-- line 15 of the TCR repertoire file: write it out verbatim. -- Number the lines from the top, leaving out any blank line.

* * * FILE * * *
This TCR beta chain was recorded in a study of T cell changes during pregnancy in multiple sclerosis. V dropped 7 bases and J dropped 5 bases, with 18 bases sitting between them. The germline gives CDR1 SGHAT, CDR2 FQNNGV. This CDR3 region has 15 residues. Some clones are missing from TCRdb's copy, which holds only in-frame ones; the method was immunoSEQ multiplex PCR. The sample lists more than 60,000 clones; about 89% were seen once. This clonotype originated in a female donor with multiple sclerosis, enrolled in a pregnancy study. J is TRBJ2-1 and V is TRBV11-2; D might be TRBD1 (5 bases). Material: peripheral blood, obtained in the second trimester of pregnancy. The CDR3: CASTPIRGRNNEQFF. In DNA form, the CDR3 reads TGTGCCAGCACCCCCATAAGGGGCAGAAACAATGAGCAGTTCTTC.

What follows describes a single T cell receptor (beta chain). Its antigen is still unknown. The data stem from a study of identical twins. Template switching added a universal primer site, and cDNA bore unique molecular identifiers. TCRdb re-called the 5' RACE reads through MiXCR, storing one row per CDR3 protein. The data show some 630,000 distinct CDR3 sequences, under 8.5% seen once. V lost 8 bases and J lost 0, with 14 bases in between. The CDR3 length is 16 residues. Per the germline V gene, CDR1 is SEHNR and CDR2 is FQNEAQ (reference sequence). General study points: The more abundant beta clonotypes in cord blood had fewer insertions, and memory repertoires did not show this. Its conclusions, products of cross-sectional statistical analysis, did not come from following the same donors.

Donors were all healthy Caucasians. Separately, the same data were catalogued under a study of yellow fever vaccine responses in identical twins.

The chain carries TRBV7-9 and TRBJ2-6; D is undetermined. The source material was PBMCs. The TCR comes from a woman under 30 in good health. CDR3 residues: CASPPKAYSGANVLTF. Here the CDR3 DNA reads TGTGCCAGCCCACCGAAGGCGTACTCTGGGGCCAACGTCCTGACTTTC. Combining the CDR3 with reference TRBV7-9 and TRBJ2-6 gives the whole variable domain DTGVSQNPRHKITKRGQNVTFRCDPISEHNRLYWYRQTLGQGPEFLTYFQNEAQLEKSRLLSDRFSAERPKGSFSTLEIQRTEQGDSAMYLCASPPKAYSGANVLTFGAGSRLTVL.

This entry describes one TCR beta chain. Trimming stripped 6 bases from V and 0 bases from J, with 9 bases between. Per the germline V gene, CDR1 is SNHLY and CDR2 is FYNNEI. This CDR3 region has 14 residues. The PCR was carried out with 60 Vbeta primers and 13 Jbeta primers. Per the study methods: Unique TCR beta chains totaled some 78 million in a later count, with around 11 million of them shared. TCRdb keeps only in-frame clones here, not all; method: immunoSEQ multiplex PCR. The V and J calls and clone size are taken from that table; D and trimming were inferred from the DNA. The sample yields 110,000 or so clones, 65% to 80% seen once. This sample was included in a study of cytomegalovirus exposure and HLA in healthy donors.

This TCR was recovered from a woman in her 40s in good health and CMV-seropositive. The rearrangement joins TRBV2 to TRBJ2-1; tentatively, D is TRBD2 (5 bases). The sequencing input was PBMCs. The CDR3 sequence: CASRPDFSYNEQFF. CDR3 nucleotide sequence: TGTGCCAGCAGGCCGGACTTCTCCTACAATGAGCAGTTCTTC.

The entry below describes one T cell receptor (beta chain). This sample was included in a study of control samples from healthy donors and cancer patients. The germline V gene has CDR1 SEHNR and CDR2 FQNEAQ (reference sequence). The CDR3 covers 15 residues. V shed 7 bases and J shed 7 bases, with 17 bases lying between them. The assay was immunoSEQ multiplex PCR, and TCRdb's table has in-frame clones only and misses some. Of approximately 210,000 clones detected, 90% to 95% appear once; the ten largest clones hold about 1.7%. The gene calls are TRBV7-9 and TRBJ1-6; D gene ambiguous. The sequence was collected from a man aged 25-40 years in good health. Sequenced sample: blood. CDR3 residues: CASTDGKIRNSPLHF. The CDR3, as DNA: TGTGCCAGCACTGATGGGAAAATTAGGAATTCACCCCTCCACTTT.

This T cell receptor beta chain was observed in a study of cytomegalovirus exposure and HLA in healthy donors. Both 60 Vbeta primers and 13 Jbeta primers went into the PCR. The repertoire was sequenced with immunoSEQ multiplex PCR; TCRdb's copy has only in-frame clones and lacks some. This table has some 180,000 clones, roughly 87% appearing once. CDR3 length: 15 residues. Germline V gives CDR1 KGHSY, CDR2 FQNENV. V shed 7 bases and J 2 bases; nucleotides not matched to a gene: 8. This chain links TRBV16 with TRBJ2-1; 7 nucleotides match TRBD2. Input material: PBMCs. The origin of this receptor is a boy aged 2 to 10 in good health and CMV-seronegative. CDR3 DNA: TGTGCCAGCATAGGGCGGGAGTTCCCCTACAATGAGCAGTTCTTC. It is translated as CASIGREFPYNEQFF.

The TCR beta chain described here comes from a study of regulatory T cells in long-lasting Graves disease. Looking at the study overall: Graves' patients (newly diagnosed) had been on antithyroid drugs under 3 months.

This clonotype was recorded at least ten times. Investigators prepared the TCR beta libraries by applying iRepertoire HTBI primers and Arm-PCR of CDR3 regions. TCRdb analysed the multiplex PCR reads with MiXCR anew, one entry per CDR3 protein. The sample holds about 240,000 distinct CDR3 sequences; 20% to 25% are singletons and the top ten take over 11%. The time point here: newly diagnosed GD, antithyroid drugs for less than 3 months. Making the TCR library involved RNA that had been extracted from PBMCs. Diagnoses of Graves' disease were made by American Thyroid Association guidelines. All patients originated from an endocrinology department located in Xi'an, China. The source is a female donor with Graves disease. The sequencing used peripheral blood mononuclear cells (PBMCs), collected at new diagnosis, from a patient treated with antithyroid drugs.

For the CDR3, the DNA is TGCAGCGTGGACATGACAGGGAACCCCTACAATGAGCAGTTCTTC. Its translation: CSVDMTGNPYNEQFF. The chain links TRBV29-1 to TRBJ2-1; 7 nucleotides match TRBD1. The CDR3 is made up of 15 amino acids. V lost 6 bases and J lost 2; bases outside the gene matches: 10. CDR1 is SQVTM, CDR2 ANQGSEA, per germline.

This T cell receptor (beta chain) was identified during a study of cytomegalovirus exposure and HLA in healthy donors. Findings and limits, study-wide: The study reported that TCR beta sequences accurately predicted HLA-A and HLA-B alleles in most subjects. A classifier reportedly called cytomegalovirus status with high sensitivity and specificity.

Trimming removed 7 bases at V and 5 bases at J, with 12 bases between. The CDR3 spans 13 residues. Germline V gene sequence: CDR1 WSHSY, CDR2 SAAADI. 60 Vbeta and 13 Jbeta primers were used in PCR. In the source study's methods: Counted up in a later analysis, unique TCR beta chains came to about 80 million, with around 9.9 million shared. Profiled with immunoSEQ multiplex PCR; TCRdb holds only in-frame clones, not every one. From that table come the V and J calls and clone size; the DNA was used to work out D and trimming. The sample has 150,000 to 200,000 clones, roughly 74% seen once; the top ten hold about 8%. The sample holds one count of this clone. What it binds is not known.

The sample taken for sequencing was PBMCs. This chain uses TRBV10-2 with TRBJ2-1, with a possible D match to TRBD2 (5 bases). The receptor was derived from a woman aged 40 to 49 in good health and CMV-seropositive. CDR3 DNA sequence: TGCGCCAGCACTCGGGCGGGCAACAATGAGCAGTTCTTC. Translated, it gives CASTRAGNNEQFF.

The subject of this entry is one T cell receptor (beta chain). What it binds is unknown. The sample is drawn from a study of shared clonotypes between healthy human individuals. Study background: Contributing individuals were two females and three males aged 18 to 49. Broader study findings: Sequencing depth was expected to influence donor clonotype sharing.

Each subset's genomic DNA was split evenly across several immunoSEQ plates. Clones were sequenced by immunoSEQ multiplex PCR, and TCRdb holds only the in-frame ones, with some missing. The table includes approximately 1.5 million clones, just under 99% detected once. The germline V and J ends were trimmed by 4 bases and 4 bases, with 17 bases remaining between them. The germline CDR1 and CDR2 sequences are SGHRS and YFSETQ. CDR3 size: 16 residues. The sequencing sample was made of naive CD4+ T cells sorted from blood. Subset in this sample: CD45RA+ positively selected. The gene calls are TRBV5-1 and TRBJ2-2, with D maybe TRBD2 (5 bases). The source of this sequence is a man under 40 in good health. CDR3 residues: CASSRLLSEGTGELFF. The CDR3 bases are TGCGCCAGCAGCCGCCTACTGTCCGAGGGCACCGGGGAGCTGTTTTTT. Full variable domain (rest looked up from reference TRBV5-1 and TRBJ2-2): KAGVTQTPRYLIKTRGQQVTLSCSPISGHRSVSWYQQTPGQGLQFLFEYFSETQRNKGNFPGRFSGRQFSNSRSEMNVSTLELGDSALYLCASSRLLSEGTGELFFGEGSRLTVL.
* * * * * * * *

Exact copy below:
The subject of this entry is one T cell receptor (beta chain). What it binds is unknown. The sample is drawn from a study of shared clonotypes between healthy human individuals. Study background: Contributing individuals were two females and three males aged 18 to 49. Broader study findings: Sequencing depth was expected to influence donor clonotype sharing.